Democratic luxury

Nobody expected Prosecco to become a global phenomenon but being an affordable wine and easy to produce in large quantities, it filled a gap in the market for bubbly white wines that are not as expensive as Champagne. Today, Prosecco sales account for a third of the global volume of this segment. The production is a major source of wealth and has remained locally anchored in mostly family-owned vineyards and processed through big cooperatives, with very little foreign investment so far.

“These local entrepreneurs had something in hand that then became popular. They didn’t promote it abroad themselves. They rode the wave pretty well but they didn’t start it. It was quite fortuitous that simple, clear bubbly wines became trendy. I love Prosecco. It’s a happy wine for everyday use. The funny part is that it’s like a democratic luxury because it’s a sparkling wine, but it doesn’t cost much,” says Stefano Ponte.

At the turn of the millennium, Prosecco started becoming popular outside Italy, and the growers increased their production to the max, trying to meet growing demand. But in the early 2000s, the Italian farmers came very close to losing control of the Prosecco brand. If not for some clever thinking and legal argumentation, Prosecco would not be what it is today.

At this point we need to dive into some very titillating EU legislation and a little background on rights for the necessary input for understanding how the success of Prosecco ended up with hidden costs. Oh… and then there is Paris Hilton.

It girl ad kicked off creative expansion and political fight

Few altercations about the EU’s “Protected Designation of Origin (PDO)” have been kicked off with a celebrity cameo like Paris Hilton. But in 2006, the number one ‘it girl’ of the 2000s was hired by a British drinks company to promote a canned drink, “Rich – Prosecco” to mainly British consumers.

The ad campaign which might be the noughtiest thing you’d ever see – challenged the Italian farmers’ sole rights to use the name Prosecco. They realized that in order to retain control of the Prosecco brand and stop others from using it, they had to present a stronger regional claim. Especially since an EU wine reform in 2008 made it more difficult to get a “Protected Designation of Origin”.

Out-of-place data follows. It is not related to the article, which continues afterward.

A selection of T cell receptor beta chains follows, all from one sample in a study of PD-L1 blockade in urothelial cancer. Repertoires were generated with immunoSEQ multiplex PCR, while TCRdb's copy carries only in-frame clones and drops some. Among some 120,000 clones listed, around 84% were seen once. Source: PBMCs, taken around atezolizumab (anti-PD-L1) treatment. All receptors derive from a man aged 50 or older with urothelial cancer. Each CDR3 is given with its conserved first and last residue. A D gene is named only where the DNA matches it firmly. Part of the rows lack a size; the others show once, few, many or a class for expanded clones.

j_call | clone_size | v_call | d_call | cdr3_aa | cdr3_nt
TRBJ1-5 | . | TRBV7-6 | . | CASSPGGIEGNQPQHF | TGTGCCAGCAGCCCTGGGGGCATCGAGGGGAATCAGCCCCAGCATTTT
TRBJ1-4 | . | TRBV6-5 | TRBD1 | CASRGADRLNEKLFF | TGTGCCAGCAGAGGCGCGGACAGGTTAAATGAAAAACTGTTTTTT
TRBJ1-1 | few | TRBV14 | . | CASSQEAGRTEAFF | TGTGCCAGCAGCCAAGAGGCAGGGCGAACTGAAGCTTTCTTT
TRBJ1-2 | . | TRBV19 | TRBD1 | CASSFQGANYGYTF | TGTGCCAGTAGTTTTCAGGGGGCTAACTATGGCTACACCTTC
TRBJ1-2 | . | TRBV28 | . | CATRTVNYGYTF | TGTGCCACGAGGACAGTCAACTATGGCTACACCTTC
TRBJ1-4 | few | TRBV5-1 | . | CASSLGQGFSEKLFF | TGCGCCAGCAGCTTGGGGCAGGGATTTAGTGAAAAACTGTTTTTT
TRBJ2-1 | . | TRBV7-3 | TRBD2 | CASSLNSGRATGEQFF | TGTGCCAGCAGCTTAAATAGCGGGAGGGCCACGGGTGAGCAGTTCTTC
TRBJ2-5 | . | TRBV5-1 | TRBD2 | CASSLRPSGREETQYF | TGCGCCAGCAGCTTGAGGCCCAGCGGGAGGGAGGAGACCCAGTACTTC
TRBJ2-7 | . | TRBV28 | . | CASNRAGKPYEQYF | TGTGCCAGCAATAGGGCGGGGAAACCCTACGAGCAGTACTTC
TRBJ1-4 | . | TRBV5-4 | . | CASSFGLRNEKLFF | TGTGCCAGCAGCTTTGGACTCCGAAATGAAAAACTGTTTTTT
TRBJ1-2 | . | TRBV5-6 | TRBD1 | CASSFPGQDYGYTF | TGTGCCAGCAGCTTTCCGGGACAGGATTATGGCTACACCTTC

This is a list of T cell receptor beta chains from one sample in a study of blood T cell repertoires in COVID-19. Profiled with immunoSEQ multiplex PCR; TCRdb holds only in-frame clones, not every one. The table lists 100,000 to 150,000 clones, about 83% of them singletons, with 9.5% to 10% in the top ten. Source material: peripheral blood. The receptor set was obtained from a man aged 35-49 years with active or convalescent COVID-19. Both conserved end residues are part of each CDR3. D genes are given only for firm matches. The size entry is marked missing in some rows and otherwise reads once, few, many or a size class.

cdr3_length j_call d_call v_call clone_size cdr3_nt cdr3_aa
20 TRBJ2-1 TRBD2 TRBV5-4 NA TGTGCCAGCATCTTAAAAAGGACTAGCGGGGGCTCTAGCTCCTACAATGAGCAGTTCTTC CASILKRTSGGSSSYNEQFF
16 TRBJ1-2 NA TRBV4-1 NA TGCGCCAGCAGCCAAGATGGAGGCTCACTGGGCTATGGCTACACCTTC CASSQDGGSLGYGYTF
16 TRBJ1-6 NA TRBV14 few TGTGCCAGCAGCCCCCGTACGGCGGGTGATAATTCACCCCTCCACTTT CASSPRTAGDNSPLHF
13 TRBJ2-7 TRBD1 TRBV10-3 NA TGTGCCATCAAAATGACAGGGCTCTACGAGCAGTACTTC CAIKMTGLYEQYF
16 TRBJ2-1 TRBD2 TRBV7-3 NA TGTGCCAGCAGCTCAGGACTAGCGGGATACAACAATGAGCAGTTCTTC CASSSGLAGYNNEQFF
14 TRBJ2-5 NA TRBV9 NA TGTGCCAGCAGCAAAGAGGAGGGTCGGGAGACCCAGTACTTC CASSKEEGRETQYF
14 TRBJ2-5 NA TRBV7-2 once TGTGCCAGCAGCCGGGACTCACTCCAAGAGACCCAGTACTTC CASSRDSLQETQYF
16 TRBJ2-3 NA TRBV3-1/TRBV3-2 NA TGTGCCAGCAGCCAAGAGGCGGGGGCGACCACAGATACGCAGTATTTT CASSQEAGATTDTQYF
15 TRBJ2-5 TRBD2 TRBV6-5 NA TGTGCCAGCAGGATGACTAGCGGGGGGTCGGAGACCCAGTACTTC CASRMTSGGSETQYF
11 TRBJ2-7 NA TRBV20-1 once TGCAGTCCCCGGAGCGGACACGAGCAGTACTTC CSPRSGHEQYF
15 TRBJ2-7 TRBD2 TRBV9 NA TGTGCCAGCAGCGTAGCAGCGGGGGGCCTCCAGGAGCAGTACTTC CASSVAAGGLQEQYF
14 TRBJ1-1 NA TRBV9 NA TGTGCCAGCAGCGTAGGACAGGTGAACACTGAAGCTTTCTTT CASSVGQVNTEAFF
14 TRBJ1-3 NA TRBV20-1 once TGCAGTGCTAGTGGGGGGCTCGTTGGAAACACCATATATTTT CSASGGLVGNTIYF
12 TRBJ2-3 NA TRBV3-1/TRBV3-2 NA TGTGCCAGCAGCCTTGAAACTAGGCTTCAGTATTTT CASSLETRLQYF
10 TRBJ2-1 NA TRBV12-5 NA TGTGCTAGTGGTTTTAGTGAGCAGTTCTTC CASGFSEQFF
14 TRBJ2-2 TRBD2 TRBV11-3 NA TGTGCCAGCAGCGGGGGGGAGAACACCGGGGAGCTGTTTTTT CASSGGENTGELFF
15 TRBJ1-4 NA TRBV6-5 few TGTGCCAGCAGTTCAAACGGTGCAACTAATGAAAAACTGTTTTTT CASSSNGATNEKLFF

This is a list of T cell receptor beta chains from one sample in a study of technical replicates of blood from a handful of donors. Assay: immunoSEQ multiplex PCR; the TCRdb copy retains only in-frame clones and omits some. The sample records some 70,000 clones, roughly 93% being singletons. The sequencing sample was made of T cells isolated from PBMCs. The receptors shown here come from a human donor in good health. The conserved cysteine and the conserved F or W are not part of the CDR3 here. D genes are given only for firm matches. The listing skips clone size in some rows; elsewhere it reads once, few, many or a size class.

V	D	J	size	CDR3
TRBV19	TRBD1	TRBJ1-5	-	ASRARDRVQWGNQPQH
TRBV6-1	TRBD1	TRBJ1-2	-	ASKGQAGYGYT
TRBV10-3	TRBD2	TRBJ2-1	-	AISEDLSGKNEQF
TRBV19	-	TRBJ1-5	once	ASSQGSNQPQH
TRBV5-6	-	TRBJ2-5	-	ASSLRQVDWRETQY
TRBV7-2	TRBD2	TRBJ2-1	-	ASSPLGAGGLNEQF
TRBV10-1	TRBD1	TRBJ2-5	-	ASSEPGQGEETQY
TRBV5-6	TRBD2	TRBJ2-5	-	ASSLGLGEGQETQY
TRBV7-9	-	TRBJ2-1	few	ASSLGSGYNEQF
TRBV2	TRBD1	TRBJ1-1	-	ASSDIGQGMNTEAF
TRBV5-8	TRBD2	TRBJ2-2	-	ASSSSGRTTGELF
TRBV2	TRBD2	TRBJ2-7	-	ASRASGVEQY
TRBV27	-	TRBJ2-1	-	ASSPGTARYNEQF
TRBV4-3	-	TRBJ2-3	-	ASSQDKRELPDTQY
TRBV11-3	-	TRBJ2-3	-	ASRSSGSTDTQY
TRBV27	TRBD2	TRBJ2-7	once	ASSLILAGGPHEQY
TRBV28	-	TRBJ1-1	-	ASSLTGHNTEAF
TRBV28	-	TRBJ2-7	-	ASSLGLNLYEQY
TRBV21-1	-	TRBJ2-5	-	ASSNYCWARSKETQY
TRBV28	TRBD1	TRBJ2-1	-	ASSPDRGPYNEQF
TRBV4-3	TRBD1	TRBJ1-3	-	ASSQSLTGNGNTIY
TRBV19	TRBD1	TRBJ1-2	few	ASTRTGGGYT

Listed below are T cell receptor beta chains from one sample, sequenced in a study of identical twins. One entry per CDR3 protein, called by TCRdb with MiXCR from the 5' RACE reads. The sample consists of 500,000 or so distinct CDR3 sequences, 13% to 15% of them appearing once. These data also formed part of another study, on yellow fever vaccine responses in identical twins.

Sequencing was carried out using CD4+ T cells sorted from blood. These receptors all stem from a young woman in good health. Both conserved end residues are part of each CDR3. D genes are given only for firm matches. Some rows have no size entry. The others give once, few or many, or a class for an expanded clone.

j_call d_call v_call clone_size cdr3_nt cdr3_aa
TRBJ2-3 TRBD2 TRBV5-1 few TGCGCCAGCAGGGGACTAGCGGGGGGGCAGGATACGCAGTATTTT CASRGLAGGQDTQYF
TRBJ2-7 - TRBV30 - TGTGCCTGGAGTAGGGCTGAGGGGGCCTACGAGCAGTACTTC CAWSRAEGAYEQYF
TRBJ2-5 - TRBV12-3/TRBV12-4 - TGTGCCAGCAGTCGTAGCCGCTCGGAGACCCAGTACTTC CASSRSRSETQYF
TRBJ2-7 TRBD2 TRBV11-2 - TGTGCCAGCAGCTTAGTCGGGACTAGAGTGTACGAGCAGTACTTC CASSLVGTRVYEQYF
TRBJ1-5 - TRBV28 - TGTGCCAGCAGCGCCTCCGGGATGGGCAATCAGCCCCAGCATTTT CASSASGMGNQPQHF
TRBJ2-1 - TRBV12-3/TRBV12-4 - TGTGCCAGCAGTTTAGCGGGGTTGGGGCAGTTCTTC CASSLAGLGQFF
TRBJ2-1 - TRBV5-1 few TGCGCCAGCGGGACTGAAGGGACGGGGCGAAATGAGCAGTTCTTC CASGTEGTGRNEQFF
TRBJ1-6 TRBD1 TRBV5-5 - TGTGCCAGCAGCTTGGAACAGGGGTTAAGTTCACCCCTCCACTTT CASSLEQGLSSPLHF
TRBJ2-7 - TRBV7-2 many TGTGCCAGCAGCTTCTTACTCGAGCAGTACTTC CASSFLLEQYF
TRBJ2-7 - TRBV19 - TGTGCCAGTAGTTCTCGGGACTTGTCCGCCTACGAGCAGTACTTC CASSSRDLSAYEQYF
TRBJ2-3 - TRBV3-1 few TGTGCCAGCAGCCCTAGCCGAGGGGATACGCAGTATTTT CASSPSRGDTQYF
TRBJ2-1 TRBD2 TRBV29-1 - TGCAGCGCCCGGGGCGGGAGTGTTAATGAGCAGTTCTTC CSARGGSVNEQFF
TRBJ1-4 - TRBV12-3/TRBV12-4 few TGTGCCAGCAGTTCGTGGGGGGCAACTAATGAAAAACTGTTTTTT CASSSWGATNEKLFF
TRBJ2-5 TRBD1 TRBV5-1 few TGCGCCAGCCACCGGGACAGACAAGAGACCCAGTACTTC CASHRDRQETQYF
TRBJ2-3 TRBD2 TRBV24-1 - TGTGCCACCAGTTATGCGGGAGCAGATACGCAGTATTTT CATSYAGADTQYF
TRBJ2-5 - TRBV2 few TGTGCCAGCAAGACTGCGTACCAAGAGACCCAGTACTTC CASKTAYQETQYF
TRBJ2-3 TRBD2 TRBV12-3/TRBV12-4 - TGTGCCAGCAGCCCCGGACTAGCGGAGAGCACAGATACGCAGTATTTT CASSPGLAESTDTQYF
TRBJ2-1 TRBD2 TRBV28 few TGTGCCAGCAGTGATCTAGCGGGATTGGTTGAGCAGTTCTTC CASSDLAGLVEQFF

“That’s really what got their act together because they thought they were losing control of how the product was being offered to consumers. They wanted to control the market and the value that they had created by selling Prosecco only in bottles. Having it sold in cans by a foreign company was not something that the growers wanted,” says Stefano Ponte.

So, to keep the brand-name protection, the growers had to prove that Prosecco wine was more than just the product from the grape called Glera but had a historical foundation and a physical origin. And as luck would have it, they found a small village called Prosecco, and evidence that a wine called Prosek had been grown in the area for hundreds of years.

Another stroke of luck for the Prosecco success story resulted from this discovery. Because the village wasn’t near the original Prosecco wine district, the decision was made to expand the Prosecco wine district to include the area of Prosecco village. This led not only to gaining brand-name protection in the EU, but also tripling the area for growing the Prosecco wine.

“They were very smart, but they were also very cheeky. The expansion was dramatic, but vital because there was huge demand, so it paved the way for incredible growth and created a huge boom in production over the past 10 to 15 years. The funny part is that the Prosek wine that they used to produce centuries ago in the Prosecco village is not bubbly. It’s a flat white wine and didn’t use the same grape variety as Prosecco,” says Stefano Ponte.

But this expansion also set in motion many of the negative effects that accompanied success in the Prosecco region, as production has now become massive.

Wine growing in wineyards in Italy
Grapes growing in wineyards near Conegliano. (Photo: Shutterstock)

The Prosecco invasion

The explosion in demand for Prosecco has drastically changed the landscape. Areas that previously had much less viticulture are now dominated by it, and as every available spot is being used for planting grapes, the price of land has risen. Forests have been cut down in some areas.

“If you go to the original Prosecco wine district, you will see that vineyards are taking over wherever there’s space. Vineyards are planted along the streets and walls because it is profitable. In the expanded areas, they used to have many other kinds of wine, but Prosecco is now so much more profitable that these other wines are disappearing. They actually pulled out these other grapes, so there was a big drop in diversity within what was already a monoculture. Some of these areas are very poor in terms of biodiversity and this is now a human-made environment where only one plant species is allowed to grow,” says Stefano Ponte.